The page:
Written by Eugene R. Fidell
In 1986, when the then-dictator of Haiti, Jean-Claude Duvalier, finally fled, I suggested that the international community needed to learn the important lesson that great violence may occur when a tyrant resists pressure to leave office. “What happens when a dictator finds it hard to leave,” I wrote, “because he has no place to go? One result is increased repression, as ever harsher steps prove necessary to crush or harass impatient local opponents.” The solution, I suggested, was that “the world community should establish a formal machinery for facilitating the voluntary retirement of dictators.” Peaceful departures are all too rare.
Written by Danielle Spiegel Feld & Stephanie Spitzer
On January 30, 2012 the Appellate Body to the World Trade Organization (WTO) released a decision in China—Measures Relating to the Exportation of Various Raw Materials (Raw Materials) in which it condemned China’s refusal to freely export certain raw materials mined within its territory. Apart from the significant political implications of the decision, the Raw Materials report went a good distance towards answering a persistent question in trade law circles: when, if at all, can the savings clause contained in Article XX of the General Agreement on Tariffs and Trade (GATT) be invoked to justify a violation of another WTO agreement?
Written by Romain Zamour
In 2001, Argentina defaulted on more than ninety-five billion dollars in external debt. At the time, this constituted the largest sovereign default in history. Argentina initiated two restructuring in 2005 and 2010, allowing holders of defaulted bonds to exchange their bonds for new debt at a rate of twenty-five to twenty-nine cents on the dollar, thus restructuring more than ninety-one percent of the foreign debt on which it had defaulted in 2001. Hedge funds specializing in trading distressed sovereign debt, such as Elliott Associates, purchased large amounts of Argentinian debt at a significant discount on the secondary market, and “held out”—they refused to join the restructurings and sought full collection of their debt.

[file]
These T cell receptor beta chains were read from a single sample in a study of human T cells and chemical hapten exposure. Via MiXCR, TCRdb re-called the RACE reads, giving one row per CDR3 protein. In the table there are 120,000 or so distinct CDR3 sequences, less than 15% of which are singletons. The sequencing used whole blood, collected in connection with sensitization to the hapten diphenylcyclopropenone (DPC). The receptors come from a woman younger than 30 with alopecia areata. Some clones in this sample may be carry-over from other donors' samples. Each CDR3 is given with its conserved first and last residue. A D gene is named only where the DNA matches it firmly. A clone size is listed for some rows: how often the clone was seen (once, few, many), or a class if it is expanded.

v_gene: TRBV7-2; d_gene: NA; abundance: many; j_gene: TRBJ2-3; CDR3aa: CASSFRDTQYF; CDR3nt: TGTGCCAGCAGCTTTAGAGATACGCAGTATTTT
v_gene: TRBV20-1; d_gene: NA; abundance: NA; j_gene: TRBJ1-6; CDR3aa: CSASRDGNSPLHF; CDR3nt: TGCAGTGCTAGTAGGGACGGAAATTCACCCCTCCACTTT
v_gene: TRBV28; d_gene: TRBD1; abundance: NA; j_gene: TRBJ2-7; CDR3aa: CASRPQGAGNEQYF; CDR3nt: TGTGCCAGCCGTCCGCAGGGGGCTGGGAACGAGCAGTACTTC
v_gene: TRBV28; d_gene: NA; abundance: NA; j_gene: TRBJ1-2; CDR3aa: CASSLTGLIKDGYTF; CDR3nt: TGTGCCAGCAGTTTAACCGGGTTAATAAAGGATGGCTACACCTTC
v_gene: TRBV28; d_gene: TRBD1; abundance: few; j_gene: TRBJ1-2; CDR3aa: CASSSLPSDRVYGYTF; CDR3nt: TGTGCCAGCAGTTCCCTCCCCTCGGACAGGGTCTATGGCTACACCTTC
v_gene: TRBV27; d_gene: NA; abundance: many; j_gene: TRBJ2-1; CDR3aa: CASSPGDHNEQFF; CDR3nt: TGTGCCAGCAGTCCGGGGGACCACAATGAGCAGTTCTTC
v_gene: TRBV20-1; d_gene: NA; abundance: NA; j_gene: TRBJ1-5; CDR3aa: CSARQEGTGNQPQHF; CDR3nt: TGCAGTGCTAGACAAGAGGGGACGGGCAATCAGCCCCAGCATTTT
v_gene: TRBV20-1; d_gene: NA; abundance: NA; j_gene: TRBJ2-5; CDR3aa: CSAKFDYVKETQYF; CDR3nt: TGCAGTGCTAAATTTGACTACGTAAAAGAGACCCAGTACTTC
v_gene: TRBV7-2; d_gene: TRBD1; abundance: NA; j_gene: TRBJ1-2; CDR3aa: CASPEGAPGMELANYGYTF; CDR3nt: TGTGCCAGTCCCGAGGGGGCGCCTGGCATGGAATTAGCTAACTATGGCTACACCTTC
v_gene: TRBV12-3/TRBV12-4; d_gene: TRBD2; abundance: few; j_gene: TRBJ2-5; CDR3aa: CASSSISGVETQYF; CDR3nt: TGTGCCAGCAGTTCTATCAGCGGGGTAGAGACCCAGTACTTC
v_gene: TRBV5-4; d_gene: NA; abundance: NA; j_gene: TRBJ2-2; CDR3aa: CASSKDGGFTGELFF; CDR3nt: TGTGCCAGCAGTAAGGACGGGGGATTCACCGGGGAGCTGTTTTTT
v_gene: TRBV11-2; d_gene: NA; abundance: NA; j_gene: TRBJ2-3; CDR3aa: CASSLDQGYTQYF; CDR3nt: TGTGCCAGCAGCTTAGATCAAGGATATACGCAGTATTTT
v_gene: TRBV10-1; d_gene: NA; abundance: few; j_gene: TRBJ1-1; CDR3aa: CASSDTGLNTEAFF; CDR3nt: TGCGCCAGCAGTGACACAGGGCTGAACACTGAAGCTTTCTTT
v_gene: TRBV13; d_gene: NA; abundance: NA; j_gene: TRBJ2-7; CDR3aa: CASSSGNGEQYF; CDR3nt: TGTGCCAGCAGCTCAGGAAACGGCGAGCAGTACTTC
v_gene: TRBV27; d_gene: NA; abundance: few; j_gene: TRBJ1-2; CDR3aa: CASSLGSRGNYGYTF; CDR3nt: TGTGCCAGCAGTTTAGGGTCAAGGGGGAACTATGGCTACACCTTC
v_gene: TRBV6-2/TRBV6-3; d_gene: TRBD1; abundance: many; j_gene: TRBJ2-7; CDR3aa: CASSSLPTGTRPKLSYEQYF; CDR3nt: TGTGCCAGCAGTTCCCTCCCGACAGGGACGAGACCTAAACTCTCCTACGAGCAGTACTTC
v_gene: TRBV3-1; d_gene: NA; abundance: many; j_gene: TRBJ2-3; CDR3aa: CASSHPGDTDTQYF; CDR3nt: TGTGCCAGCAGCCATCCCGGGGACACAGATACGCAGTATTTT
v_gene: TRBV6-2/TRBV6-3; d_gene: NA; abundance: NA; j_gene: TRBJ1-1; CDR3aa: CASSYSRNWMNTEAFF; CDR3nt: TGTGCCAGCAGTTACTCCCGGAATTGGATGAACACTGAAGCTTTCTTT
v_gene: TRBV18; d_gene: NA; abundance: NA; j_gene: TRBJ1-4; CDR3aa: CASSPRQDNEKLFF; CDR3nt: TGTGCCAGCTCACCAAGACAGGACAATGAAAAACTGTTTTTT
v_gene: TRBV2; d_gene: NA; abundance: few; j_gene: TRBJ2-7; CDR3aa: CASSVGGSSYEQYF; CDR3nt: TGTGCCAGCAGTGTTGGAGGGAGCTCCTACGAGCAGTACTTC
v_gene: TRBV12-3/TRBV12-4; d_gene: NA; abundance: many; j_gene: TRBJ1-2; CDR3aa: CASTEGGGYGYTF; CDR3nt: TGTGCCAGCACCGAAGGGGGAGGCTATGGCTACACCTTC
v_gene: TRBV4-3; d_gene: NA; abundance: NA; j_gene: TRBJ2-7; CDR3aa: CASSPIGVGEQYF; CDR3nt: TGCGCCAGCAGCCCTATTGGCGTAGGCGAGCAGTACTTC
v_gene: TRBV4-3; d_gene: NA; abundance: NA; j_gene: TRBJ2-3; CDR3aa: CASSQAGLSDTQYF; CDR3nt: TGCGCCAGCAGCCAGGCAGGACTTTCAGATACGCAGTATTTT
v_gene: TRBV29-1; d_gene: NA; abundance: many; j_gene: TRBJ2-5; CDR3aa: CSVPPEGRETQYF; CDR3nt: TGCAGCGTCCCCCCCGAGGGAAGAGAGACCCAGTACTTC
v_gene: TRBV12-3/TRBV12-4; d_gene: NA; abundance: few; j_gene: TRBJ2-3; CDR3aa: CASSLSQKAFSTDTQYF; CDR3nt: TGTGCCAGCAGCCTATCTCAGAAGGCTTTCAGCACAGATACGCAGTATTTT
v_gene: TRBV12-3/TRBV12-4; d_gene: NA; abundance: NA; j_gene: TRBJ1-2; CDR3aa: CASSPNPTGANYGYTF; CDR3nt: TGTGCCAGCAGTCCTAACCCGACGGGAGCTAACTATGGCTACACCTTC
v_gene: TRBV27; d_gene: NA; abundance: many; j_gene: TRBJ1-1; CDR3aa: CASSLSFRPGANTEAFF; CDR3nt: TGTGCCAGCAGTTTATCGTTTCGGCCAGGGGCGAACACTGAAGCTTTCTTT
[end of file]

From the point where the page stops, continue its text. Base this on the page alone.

Written by Andrew Burt & Alex Wagner
“[Al Qaeda] does not follow a traditional command structure, wear uniforms, carry its arms openly, or mass its troops at the borders of the nations it attacks.” Those are the words of John Brennan, President Barack Obama’s chief counterterrorism advisor at a September 2011 speech outlining the Obama administration’s legal framework for its counterterrorism efforts. Brennan’s speech underscored the widespread understanding that, due to its basic organizational structure and failure to present itself formally as a recognizable armed force, al Qaeda lacks the legitimacy to participate in armed conflict and is not entitled to its concomitant privileges under international law.
Written by Jillian N. Blake
In Cary Fukunaga’s 2009 film, Sin Nombre, Central American immigrants ride through the Mexican countryside on top of slow-moving railroad cars with hopes of reaching the United States undetected. Some of the film’s characters are fleeing poverty, but others are running for their lives. These migrants fear persecution from violent, armed gangs in their home countries. Sin Nombre portrays a harsh reality experienced by many asylum-seekers from Central America and Mexico.